Sunday, January 05, 2014

Would they be in a better position to track terrorists if this all happened in India? Or if they were more like the NSA: “We don't need no stinking treaties!”
Naveen Ammembala has a report on DNA of a hack that may or may not have terrorism connections:
Unidentified callers from a West Asian country managed to hack the firewall of an international video conferencing equipment of an IT company in the city, and make calls to Afghanistan.
Police say that the hacking by the West Asia-based callers was obviously an attempt to communicate with their Afghan associates, while avoiding being detected and located. Police are looking at possible terror links, but refuse to make guesses.
Finding who made the calls could be difficult as Indian police are handicapped by the lack of treaties for exchanging information with police forces in many countries, more so in West Asia.
The anonymous callers hacked the phone lines of Sonata Software Limited, situated at Sonata Towers in Global Village in Pattanegere near Kengeri.
Read more on DNA.

So true...
Despite a recent ruling making it harder for plaintiffs to get statutory damages under the California Medical Information Act, lawyers still seem to be eager to file class action lawsuits against California hospitals. Given California’s stricter breach notification requirements, I can almost see why. See this press release recruiting potential plaintiffs or class members as an example of sharks circling in the water should you have a breach. And then ask yourselves again whether maybe it’s time to start encrypting PHI and doing more to prevent laptops with PHI from being stolen from employees’ unattended vehicles…

(Related) Requiring encryption? Probably not.
Kaiser Health News has a roundup of media coverage on the GOP’s intention to propose legislation requiring more security controls for If you’re a supporter of Obamacare, you’ll likely see this as a move to undercut it. But even if you’re a supporter of Obamacare, is there any merit to the proposal?
This may all be political gamesmanship as usual, but wouldn’t requiring breach notification to individuals in the event of a breach actually be a good thing?
And if Congress is willing to require enhanced security controls and breach notification for a site that doesn’t collect a heck of lot of personal information, how about requiring it for sites that do collect a lot of sensitive personal information?
Will we actually get a federal breach notification law out of this or will this be limited to if it passes? I suspect we should keep a close eye on the bill to see if it’s something that might serve a broader purpose.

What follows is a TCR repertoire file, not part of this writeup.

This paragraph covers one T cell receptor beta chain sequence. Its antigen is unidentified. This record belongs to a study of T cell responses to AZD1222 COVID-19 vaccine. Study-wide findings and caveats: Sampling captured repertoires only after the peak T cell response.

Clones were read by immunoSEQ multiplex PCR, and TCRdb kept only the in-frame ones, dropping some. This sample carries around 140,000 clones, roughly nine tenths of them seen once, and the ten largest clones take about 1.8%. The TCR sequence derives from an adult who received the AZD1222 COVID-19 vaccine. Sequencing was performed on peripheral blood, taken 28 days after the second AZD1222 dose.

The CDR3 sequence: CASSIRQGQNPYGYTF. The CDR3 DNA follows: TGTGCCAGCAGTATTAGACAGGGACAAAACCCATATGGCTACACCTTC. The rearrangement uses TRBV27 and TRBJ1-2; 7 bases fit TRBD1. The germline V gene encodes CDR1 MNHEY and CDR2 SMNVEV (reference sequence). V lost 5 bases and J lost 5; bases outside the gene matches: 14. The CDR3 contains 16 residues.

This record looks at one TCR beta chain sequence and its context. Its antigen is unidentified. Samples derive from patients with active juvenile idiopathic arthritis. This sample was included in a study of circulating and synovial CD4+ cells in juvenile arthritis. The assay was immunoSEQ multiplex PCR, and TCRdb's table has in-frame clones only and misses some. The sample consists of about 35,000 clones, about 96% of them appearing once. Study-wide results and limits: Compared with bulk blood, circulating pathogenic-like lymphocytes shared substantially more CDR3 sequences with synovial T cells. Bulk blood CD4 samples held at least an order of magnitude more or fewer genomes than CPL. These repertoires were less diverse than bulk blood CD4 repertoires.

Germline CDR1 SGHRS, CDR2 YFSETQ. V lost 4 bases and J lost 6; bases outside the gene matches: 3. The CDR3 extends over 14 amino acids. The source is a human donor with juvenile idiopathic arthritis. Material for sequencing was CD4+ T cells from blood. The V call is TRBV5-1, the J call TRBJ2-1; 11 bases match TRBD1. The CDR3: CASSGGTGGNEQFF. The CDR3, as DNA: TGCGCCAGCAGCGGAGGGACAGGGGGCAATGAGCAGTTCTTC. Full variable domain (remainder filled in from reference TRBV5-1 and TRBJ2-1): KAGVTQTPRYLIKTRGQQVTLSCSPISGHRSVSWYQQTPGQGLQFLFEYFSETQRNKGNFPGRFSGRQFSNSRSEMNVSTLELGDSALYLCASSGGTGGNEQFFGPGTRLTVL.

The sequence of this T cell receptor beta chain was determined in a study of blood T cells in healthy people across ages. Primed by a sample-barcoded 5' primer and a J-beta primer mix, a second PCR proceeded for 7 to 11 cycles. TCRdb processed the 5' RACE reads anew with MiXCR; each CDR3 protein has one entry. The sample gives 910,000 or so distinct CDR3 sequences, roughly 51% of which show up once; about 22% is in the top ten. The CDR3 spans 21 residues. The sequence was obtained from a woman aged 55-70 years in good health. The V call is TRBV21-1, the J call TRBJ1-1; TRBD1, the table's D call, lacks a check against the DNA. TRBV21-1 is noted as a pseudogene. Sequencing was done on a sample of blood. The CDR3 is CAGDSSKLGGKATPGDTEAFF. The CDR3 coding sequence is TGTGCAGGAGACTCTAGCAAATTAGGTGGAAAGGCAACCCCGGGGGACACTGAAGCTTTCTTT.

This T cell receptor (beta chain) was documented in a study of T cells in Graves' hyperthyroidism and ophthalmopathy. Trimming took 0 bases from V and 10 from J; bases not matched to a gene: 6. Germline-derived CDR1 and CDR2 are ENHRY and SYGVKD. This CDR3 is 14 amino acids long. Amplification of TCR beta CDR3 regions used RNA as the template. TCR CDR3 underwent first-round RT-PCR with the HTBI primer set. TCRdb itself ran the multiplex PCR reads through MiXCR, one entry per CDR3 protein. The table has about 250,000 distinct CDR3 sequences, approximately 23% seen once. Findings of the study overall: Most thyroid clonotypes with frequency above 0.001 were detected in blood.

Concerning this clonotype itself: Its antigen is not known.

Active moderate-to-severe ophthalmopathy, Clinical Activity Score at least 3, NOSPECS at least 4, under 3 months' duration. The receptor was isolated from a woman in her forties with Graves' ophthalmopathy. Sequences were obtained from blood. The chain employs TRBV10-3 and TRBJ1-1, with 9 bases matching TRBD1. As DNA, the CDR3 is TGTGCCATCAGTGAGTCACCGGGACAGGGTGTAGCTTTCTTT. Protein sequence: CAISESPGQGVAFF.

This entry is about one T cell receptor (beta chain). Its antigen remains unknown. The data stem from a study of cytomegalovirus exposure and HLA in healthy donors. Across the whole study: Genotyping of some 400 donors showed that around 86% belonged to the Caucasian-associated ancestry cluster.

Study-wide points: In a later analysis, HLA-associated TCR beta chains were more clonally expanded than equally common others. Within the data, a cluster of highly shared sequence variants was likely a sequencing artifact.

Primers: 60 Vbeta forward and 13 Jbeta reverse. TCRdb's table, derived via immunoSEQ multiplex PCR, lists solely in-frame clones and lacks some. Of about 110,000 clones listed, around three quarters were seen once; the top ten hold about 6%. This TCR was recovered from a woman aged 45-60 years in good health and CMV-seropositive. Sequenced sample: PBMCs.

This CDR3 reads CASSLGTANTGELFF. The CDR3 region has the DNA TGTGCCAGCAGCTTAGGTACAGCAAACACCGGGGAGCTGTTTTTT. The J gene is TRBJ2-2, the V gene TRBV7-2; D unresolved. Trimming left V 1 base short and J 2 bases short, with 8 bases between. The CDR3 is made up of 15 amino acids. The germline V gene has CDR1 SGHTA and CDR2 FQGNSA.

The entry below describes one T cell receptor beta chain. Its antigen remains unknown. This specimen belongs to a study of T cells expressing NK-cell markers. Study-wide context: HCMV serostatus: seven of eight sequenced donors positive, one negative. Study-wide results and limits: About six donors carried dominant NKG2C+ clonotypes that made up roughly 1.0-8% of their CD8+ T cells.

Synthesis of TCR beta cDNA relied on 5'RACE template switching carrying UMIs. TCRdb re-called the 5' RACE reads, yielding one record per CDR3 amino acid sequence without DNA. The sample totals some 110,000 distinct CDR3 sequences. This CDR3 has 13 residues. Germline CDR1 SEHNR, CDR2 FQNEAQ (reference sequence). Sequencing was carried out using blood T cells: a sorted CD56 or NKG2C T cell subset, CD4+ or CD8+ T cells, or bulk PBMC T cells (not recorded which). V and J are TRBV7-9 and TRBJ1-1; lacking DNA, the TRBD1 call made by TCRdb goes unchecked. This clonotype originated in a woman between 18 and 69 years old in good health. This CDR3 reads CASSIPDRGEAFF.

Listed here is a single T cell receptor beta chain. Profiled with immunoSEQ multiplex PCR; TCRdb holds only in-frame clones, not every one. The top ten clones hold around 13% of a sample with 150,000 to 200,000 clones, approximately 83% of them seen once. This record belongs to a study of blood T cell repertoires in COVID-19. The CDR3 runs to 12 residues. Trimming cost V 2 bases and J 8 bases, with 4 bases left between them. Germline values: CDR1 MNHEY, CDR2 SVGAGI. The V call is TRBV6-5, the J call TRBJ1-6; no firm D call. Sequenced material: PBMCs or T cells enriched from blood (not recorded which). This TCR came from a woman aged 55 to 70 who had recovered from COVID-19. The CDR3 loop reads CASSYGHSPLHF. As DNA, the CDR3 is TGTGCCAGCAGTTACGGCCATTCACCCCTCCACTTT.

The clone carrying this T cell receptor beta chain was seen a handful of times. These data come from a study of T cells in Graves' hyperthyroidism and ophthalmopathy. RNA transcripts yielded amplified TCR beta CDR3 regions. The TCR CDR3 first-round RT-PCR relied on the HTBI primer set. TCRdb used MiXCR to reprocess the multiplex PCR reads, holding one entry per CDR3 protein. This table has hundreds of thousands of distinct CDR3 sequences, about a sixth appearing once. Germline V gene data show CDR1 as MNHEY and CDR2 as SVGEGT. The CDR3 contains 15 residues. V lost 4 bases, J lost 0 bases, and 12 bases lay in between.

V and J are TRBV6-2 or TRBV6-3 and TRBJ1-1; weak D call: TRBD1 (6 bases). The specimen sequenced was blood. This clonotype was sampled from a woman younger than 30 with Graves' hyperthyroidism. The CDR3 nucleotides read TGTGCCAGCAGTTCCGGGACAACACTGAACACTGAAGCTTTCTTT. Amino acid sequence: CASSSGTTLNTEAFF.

Perspective (As usual for Harvard, a bit wordy, but some interesting thoughts.)
Internet Monitor 2013: Reflections on the Digital World
by Sabrina I. Pacifici on January 2, 2014
Internet Monitor 2013: Reflections on the Digital WorldUrs Gasser….a collection of essays from roughly two dozen experts around the world, including Ron Deibert, Malavika Jayaram, Viktor Mayer-Schönberger, Molly Sauter, Bruce Schneier, Ashkan Soltani, and Zeynep Tufekci, among others. The report highlights key events and recent trends in the digital space.
“This publication is the first annual report of the Internet Monitor project at the Berkman Center for Internet & Society at Harvard University. Instead of offering a traditional project report, and to mirror the collaborative spirit of the initiative, we compile — based on an open invitation to the members of the extended Berkman community — nearly two dozen short essays from friends, colleagues, and collaborators in the United States and abroad.

Yet another embarrassment of riches. I don't have time to look at every person in detail. If they don't look interesting in 5 seconds, I move on.
100+ Influential Learning Professionals Worth Following
… The below list of influential learning professionals comes via the hard work of Zaid Ali Alsagoff who diligently assembled this list of (at last check) nearly 150 influential learning pros who know a thing or two about the future of education and e-learning.

Humor (sarcasm?) is the best legal defense? I'll wager Starbucks won't push it... Next time I drive east, I'll have to pick up a case or three.
Brewery to Starbucks: Here's $6
A small Missouri brewery has responded to a cease and desist letter from Starbucks by sending the coffee chain giant a check to cover what it calls the profit from use of the word "Frappicino" — a check for $6.
… In his sarcastic response letter, Exit 6 owner Jeff Britton also wrote that the brewery "never thought that our beer drinking customers would have thought that the alcoholic beverage coming out of the tap would have actually been coffee from one of the many, many, many stores located a few blocks away."
Exit 6 posted the letter on its Facebook site and responded with a letter to Kramer and "Mr. Bucks." The letter said Exit 6 would no longer use the term "Frappicino" and would instead refer to its beer as the "F Word."
Britton said in a telephone interview Tuesday that he brewed up a new batch of "The F Word" last Friday. By then, the dispute was already drawing attention on social media, and the beer sold out in three hours.

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